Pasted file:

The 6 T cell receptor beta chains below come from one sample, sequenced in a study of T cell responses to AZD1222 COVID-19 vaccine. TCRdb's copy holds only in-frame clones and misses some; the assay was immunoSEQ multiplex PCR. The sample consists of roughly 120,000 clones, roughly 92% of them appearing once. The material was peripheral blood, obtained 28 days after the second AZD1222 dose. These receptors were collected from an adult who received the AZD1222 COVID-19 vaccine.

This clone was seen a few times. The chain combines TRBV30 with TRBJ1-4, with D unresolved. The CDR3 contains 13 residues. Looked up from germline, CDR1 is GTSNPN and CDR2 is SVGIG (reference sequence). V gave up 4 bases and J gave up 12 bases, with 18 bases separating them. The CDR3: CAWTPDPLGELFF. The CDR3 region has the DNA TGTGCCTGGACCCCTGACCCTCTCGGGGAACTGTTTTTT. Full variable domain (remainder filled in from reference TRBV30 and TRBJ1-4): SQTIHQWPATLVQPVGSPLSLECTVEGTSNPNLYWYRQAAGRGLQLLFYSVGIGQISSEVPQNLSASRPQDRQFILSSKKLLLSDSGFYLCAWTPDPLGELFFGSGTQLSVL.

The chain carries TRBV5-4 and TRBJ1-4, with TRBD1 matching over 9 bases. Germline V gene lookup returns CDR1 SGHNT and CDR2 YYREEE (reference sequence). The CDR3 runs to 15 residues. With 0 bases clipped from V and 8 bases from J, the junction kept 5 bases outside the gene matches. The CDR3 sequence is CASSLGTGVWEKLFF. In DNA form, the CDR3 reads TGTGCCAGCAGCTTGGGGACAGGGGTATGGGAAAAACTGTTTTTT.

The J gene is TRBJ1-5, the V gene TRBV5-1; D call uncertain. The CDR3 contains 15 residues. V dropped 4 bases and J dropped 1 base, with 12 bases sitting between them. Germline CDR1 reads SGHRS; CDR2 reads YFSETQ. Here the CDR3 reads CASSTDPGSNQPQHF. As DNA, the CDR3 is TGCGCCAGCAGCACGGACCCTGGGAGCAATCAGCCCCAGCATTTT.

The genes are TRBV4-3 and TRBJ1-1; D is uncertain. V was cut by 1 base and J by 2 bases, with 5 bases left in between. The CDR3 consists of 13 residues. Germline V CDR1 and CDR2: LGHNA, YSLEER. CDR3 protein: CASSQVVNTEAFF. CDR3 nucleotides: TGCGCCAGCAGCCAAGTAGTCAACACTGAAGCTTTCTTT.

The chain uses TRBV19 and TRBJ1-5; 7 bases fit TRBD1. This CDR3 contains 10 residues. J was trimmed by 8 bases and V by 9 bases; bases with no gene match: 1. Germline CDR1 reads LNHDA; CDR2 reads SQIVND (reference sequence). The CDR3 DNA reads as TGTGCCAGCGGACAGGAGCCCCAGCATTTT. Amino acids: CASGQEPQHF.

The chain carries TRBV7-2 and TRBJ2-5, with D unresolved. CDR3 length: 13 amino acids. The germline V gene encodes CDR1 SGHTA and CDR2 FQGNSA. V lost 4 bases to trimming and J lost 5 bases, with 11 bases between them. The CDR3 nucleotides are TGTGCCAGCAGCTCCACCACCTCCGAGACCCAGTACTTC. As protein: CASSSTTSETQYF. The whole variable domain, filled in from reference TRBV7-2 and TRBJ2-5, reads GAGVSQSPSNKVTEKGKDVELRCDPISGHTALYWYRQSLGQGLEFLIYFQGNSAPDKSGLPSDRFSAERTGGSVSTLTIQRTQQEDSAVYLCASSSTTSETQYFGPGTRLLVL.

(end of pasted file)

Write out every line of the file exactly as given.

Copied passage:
The 6 T cell receptor beta chains below come from one sample, sequenced in a study of T cell responses to AZD1222 COVID-19 vaccine. TCRdb's copy holds only in-frame clones and misses some; the assay was immunoSEQ multiplex PCR. The sample consists of roughly 120,000 clones, roughly 92% of them appearing once. The material was peripheral blood, obtained 28 days after the second AZD1222 dose. These receptors were collected from an adult who received the AZD1222 COVID-19 vaccine.

This clone was seen a few times. The chain combines TRBV30 with TRBJ1-4, with D unresolved. The CDR3 contains 13 residues. Looked up from germline, CDR1 is GTSNPN and CDR2 is SVGIG (reference sequence). V gave up 4 bases and J gave up 12 bases, with 18 bases separating them. The CDR3: CAWTPDPLGELFF. The CDR3 region has the DNA TGTGCCTGGACCCCTGACCCTCTCGGGGAACTGTTTTTT. Full variable domain (remainder filled in from reference TRBV30 and TRBJ1-4): SQTIHQWPATLVQPVGSPLSLECTVEGTSNPNLYWYRQAAGRGLQLLFYSVGIGQISSEVPQNLSASRPQDRQFILSSKKLLLSDSGFYLCAWTPDPLGELFFGSGTQLSVL.

The chain carries TRBV5-4 and TRBJ1-4, with TRBD1 matching over 9 bases. Germline V gene lookup returns CDR1 SGHNT and CDR2 YYREEE (reference sequence). The CDR3 runs to 15 residues. With 0 bases clipped from V and 8 bases from J, the junction kept 5 bases outside the gene matches. The CDR3 sequence is CASSLGTGVWEKLFF. In DNA form, the CDR3 reads TGTGCCAGCAGCTTGGGGACAGGGGTATGGGAAAAACTGTTTTTT.

The J gene is TRBJ1-5, the V gene TRBV5-1; D call uncertain. The CDR3 contains 15 residues. V dropped 4 bases and J dropped 1 base, with 12 bases sitting between them. Germline CDR1 reads SGHRS; CDR2 reads YFSETQ. Here the CDR3 reads CASSTDPGSNQPQHF. As DNA, the CDR3 is TGCGCCAGCAGCACGGACCCTGGGAGCAATCAGCCCCAGCATTTT.

The genes are TRBV4-3 and TRBJ1-1; D is uncertain. V was cut by 1 base and J by 2 bases, with 5 bases left in between. The CDR3 consists of 13 residues. Germline V CDR1 and CDR2: LGHNA, YSLEER. CDR3 protein: CASSQVVNTEAFF. CDR3 nucleotides: TGCGCCAGCAGCCAAGTAGTCAACACTGAAGCTTTCTTT.

The chain uses TRBV19 and TRBJ1-5; 7 bases fit TRBD1. This CDR3 contains 10 residues. J was trimmed by 8 bases and V by 9 bases; bases with no gene match: 1. Germline CDR1 reads LNHDA; CDR2 reads SQIVND (reference sequence). The CDR3 DNA reads as TGTGCCAGCGGACAGGAGCCCCAGCATTTT. Amino acids: CASGQEPQHF.

The chain carries TRBV7-2 and TRBJ2-5, with D unresolved. CDR3 length: 13 amino acids. The germline V gene encodes CDR1 SGHTA and CDR2 FQGNSA. V lost 4 bases to trimming and J lost 5 bases, with 11 bases between them. The CDR3 nucleotides are TGTGCCAGCAGCTCCACCACCTCCGAGACCCAGTACTTC. As protein: CASSSTTSETQYF. The whole variable domain, filled in from reference TRBV7-2 and TRBJ2-5, reads GAGVSQSPSNKVTEKGKDVELRCDPISGHTALYWYRQSLGQGLEFLIYFQGNSAPDKSGLPSDRFSAERTGGSVSTLTIQRTQQEDSAVYLCASSSTTSETQYFGPGTRLLVL.